Invading a Brave New World

By Russell Baillie

The Martians are coming to an arena near you. Russell Baillie reports on the arrival of a rock version of H.G. Wells' best-known work

So, a big stage production of The War of the Worlds? How ever will they do that? And what's more - who's going to play the Tom Cruise role?

"I've always been compared with him so much, that it's me," laughs Jeff Wayne, the producer-composer behind the hit concept album of H.G.Wells' sci-fi classic. "The only difference is that he is 5 foot 7 and I'm 6 foot 8."

The concert which lands at Auckland's Vector Arena in September is a multimedia version of Wayne's 1978 double LP. It has sold about 15 million copies since its release including more than 150,000 in New Zealand, making us, per capita, its biggest fans.

The live production had a month- long arena tour in Britain last year after the release of a remastered version of the album timed to catch interest generated by the Cruise-Spielberg big screen update of the story.

Now it's our turn to experience the invasion of 64 musicians - including a 40-piece string section - and singers, a 30m wide video screen carrying CGI animation inspired by the album's original artwork, and a 9m high Martian fighting machine which fires "heat rays" at the audience when it's not scanning punters' faces and projecting them on to the backdrop.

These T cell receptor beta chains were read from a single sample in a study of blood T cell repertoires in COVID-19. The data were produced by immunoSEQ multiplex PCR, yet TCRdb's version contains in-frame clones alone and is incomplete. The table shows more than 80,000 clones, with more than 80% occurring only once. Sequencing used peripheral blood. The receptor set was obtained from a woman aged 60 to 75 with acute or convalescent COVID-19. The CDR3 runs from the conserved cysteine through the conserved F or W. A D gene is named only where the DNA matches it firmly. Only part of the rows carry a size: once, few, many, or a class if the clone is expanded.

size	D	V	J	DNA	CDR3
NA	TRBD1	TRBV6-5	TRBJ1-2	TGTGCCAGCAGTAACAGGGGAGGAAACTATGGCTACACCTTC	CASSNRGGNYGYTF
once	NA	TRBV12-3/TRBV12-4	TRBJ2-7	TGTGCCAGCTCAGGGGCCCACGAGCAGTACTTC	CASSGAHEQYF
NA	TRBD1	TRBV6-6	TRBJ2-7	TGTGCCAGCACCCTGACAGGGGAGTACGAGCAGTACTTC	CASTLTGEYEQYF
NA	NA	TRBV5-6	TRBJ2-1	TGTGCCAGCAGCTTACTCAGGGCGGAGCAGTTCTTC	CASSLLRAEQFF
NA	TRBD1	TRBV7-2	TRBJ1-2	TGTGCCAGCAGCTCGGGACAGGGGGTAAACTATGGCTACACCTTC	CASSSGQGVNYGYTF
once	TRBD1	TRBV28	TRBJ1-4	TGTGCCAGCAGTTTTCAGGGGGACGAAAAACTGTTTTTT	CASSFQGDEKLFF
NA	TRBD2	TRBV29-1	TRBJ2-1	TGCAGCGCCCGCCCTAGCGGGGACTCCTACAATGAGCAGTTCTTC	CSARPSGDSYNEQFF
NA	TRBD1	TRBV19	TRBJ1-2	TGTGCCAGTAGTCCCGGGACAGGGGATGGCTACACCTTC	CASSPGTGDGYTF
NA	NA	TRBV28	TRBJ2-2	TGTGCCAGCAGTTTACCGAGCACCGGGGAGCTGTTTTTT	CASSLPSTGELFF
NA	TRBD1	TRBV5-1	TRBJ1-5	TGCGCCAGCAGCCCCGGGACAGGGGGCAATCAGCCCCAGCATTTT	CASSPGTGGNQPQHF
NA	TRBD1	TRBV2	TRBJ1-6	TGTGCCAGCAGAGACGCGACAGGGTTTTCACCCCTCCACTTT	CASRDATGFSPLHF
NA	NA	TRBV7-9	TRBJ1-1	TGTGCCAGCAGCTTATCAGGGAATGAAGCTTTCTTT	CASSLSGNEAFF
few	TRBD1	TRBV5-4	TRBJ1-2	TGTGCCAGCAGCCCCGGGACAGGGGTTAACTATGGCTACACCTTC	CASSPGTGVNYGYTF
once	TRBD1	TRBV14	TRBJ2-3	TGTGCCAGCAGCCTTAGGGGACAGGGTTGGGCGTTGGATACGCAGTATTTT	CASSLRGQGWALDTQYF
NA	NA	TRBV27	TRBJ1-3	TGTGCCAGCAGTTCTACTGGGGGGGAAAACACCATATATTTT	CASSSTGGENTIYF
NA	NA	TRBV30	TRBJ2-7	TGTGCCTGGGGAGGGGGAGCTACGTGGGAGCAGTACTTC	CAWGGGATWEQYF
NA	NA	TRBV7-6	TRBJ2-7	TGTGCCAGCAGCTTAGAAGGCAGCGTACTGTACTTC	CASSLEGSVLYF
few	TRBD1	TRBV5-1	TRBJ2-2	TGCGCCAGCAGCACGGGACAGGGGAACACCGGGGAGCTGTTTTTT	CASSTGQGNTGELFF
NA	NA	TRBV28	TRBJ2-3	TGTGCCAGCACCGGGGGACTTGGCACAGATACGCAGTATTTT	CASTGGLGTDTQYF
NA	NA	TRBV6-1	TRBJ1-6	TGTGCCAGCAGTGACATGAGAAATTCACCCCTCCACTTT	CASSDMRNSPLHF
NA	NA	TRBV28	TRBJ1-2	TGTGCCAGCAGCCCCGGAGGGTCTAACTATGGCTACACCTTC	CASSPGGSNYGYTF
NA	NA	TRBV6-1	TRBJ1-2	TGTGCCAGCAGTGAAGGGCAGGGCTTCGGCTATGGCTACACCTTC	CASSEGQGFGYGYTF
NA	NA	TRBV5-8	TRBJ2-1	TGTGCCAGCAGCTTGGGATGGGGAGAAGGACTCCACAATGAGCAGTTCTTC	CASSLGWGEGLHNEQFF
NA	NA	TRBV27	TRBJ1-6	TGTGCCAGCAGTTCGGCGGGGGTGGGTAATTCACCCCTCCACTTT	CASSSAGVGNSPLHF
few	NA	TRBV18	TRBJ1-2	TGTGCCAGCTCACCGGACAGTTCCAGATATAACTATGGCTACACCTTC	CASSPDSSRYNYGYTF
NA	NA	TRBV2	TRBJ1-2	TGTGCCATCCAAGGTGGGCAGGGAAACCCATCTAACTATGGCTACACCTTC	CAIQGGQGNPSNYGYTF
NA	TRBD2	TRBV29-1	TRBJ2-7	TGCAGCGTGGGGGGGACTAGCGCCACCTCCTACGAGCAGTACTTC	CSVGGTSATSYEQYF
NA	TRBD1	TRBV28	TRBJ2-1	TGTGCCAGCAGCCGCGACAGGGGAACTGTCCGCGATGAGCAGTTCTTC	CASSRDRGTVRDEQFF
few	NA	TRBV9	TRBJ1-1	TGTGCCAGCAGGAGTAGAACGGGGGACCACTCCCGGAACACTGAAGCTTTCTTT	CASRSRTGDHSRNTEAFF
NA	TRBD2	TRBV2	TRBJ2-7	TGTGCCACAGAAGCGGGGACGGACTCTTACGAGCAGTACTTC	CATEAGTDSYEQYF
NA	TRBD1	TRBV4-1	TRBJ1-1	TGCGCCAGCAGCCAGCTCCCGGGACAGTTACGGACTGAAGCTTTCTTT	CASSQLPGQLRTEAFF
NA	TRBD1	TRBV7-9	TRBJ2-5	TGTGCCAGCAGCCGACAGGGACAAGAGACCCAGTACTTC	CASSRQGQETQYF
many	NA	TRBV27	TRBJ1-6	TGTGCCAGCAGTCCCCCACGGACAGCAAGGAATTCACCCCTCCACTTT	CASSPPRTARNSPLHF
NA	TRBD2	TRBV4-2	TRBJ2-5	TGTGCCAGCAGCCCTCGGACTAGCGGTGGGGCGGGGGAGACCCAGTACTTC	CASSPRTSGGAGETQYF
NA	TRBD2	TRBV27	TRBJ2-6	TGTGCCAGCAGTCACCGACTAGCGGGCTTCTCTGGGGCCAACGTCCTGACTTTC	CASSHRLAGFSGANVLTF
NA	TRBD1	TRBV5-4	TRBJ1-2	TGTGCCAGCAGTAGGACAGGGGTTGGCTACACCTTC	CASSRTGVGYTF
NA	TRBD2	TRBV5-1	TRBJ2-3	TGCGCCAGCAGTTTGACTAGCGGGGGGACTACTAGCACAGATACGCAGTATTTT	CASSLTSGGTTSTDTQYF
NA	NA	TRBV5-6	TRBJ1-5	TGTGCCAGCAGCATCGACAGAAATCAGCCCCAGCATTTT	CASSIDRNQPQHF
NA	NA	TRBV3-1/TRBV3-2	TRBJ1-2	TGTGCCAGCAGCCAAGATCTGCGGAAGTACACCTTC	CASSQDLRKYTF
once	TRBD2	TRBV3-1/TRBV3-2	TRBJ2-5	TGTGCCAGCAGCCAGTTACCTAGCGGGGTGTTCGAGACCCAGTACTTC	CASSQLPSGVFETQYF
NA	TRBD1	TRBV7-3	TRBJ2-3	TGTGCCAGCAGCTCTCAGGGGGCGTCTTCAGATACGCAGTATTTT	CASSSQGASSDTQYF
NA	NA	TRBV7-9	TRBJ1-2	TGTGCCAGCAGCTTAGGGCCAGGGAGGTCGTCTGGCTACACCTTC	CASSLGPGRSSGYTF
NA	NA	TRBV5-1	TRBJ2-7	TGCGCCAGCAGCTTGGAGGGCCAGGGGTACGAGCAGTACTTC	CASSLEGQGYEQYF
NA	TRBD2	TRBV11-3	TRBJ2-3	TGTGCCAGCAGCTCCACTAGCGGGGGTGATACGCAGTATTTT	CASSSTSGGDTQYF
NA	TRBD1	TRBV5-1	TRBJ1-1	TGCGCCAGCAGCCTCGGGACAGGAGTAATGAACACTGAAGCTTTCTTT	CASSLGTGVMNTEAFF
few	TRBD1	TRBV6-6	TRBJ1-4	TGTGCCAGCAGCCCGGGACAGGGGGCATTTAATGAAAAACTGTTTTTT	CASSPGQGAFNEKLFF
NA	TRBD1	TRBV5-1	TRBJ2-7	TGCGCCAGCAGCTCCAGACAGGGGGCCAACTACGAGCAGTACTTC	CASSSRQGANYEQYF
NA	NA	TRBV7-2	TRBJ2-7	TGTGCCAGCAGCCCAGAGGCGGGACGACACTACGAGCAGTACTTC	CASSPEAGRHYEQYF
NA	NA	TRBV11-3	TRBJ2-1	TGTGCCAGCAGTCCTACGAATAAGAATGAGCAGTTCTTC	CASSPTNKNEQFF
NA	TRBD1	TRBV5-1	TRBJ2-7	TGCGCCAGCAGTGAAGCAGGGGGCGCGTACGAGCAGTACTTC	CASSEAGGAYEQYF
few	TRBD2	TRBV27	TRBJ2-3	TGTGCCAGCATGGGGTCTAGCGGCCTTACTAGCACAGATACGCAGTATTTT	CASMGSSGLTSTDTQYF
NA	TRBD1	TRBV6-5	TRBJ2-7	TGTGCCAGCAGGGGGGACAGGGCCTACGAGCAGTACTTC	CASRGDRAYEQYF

Some of the album's original voice cast are involved, including New Zealander Chris Thompson, as well as Moody Blues' singer Justin Hayward and Richard Burton.

Yes, Burton might have died 23 years ago but he will be on stage narrating the role of journalist George Herbert, as a giant hologram head, possibly reminiscent of his role as Big Brother in the film 1984.

Though the image is based on a photo of a 30-year-old Burton and was melded, using universal motion capture, with an actor speaking his lines, Burton was never filmed when he recorded his narration.

Though other roles, like that of the late Thin Lizzy frontman Phil Lynott have been replaced by live singers, Wayne said Burton's voice was vital to the show.

"The easy route would have been to have an actor live on stage doing that performance for the role.

"Richard's voice for us became so iconic, he is the only character in the piece who travels all the way through and that is one of the reasons we didn't tamper with his performance and [why] we brought him back from the dead.

"It's never been done before in live entertainment, so we are keeping our fingers crossed."

The rest of the cast is made up of Aussies Rachael Beck, Michael Falzon and Australian Idol runner-up Shannon Noll.

The War of the Worlds has cast a long shadow over American-born English-resident Wayne's musical career. "It's a nice shadow, I am proud of it so I do accept that."

But as its constant sales to new generations of listeners show, it's an album that seems to have endured.

"Looking back, rather than having known it would all those years ago. I think it's connected for a few different reasons.

"It certainly went against the odds of what was out there at the time - the punk revolution and disco was king of the dancefloor.

"But I think it found its own space. We've had hit singles, we've had over 300 club remixes, people keep hearing bits and pieces and they get connected with it in some way."

Lowdown

What: Jeff Wayne's The War of the Worlds on stage
Where: Vector Arena
When: Late September, dates to be confirmed
Tickets: On sale from Ticketmaster from Monday June 4

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